The bioretention area was then planted with a mix of native plant species to mimic a perennial stream condition in Georgia’s Piedmont region, providing a drought-tolerant landscape. Any storm water that does not absorb is captured by the under-drain and sent to the cisterns, where irrigation pumps recycle it through the grounds.
At the rear of the Klaus building is a large lawn space used for student gatherings and social functions. Under the sod, Ecos used the same bioretention soil mix formulated with Big River Industries’ HydRocks to capture storm water sheeting off hardscapes. The water is routed through a series of under-drains emptying into the cisterns.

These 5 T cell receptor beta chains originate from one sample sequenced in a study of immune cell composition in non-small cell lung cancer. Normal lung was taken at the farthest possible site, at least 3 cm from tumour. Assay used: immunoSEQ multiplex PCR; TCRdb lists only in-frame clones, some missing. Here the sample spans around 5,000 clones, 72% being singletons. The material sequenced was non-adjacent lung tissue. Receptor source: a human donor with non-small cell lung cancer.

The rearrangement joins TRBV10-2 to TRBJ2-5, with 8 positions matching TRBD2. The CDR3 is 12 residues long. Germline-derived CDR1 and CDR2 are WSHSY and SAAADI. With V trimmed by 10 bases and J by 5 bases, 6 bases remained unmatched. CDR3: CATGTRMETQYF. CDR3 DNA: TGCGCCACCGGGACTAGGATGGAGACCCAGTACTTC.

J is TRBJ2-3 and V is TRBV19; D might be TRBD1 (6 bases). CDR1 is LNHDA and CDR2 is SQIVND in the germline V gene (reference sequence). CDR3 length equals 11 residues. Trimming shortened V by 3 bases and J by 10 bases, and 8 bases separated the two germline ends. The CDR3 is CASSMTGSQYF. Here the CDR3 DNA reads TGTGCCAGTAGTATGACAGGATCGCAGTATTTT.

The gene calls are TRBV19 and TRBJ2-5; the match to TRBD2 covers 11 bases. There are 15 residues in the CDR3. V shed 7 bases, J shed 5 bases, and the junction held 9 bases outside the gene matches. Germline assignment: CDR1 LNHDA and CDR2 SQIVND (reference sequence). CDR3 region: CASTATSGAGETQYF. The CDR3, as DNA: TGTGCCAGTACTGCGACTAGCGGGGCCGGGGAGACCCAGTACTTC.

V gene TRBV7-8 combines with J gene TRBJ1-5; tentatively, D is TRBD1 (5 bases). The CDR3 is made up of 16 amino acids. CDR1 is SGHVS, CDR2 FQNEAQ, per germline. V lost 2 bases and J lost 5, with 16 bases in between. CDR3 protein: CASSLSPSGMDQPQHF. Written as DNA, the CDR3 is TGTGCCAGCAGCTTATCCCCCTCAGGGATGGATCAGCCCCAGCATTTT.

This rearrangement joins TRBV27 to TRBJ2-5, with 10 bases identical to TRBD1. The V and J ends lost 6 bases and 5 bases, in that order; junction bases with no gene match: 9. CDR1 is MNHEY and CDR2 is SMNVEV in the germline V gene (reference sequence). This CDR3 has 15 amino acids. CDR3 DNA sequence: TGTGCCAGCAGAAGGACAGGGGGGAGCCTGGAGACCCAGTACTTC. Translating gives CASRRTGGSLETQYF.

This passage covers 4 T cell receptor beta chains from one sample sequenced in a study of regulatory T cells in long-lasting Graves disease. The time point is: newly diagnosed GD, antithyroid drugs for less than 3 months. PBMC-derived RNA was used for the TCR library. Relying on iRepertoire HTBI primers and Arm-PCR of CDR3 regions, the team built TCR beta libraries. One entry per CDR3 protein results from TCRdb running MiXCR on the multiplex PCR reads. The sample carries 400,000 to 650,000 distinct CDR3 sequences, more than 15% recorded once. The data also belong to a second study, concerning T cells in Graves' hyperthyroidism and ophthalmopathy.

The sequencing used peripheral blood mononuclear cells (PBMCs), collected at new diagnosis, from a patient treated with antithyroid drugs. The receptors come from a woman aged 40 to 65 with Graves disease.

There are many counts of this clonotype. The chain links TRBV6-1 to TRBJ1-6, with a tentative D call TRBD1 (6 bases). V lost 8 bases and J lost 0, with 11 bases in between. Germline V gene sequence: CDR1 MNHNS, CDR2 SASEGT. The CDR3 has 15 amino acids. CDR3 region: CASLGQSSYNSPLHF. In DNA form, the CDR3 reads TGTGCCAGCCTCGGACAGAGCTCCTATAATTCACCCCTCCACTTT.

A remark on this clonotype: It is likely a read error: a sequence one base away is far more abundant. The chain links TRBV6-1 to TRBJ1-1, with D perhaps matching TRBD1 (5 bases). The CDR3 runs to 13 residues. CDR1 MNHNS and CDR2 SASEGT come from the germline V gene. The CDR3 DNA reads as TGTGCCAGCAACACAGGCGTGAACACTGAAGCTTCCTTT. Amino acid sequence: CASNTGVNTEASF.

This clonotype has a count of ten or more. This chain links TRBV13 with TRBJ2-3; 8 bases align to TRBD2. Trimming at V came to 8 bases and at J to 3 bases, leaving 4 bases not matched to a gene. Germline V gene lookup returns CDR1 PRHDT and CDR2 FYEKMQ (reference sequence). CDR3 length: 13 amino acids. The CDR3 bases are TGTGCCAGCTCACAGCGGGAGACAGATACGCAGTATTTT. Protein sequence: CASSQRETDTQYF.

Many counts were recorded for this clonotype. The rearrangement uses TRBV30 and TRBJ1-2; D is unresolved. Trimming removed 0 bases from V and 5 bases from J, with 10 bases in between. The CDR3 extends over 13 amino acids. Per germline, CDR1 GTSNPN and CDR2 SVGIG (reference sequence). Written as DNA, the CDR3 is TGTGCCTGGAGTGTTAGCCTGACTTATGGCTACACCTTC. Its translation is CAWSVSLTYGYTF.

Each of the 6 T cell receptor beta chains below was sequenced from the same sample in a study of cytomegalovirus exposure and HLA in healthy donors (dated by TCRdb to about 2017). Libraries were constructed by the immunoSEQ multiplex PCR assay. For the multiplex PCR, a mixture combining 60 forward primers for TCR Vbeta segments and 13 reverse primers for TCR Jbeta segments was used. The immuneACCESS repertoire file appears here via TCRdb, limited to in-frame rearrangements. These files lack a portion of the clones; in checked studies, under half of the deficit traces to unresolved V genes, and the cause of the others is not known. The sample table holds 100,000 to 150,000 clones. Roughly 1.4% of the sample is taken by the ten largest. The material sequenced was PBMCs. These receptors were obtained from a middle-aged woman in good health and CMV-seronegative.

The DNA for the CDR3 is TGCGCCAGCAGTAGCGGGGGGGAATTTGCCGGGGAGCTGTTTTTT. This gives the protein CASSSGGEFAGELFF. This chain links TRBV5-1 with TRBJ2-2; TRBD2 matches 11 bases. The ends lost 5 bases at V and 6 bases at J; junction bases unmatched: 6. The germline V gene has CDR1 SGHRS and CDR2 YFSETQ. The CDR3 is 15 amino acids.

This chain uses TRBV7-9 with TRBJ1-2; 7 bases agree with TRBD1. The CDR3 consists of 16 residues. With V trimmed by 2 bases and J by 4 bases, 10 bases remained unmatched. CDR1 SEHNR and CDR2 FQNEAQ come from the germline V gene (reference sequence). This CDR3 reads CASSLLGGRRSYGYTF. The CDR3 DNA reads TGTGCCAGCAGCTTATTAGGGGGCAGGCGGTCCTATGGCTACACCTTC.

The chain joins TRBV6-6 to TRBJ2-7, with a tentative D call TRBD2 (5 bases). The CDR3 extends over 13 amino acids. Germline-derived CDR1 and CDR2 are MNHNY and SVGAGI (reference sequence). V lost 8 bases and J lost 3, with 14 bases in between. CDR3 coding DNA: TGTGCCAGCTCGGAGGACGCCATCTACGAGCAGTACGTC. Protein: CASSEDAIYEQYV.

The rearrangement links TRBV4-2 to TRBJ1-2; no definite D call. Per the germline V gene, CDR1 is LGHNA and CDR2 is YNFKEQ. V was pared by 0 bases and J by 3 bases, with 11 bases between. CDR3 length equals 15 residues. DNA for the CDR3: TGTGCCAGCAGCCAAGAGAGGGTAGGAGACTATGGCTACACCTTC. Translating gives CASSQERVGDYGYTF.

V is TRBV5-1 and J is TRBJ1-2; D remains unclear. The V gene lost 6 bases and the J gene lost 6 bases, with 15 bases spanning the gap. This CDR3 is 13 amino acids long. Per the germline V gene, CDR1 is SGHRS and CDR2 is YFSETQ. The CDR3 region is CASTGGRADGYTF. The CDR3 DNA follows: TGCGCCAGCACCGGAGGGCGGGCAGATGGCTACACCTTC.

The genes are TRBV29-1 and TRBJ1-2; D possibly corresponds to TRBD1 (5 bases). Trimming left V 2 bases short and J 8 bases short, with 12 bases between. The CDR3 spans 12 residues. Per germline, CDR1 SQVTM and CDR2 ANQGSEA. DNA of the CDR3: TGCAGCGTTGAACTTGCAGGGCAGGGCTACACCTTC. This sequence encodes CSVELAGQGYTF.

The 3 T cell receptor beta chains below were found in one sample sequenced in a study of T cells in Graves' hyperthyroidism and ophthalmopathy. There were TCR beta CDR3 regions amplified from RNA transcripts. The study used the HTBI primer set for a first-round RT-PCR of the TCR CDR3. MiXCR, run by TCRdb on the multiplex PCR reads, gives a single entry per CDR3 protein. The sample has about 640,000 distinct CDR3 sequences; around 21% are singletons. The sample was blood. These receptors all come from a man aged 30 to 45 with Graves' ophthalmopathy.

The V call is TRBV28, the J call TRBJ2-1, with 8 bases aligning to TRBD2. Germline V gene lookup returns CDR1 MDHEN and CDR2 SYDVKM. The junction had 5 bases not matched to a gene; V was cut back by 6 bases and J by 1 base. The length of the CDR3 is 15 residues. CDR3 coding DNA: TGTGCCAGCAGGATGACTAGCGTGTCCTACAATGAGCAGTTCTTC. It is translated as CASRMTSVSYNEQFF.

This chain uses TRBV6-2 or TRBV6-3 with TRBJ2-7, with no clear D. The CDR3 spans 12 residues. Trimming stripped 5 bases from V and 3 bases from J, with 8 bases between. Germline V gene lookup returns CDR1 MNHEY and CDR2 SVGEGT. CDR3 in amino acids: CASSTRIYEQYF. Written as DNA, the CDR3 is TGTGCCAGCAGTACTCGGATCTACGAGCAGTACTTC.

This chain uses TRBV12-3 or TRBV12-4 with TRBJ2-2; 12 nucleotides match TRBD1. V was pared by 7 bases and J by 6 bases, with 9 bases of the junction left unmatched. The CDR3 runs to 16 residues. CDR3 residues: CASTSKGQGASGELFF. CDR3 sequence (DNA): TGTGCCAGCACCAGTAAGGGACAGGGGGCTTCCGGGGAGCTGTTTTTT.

Today, Georgia Tech’s innovative storm water management system provides a constant three-week independent supply of reclaimed irrigation water. The facility earned a coveted LEED Gold Certification from the U.S. Green Building Council for sustainable site development using environmental materials from local sources. The experience and its ultimate result not only achieved the university’s goals for storm water retention, but set a new standard for future development projects.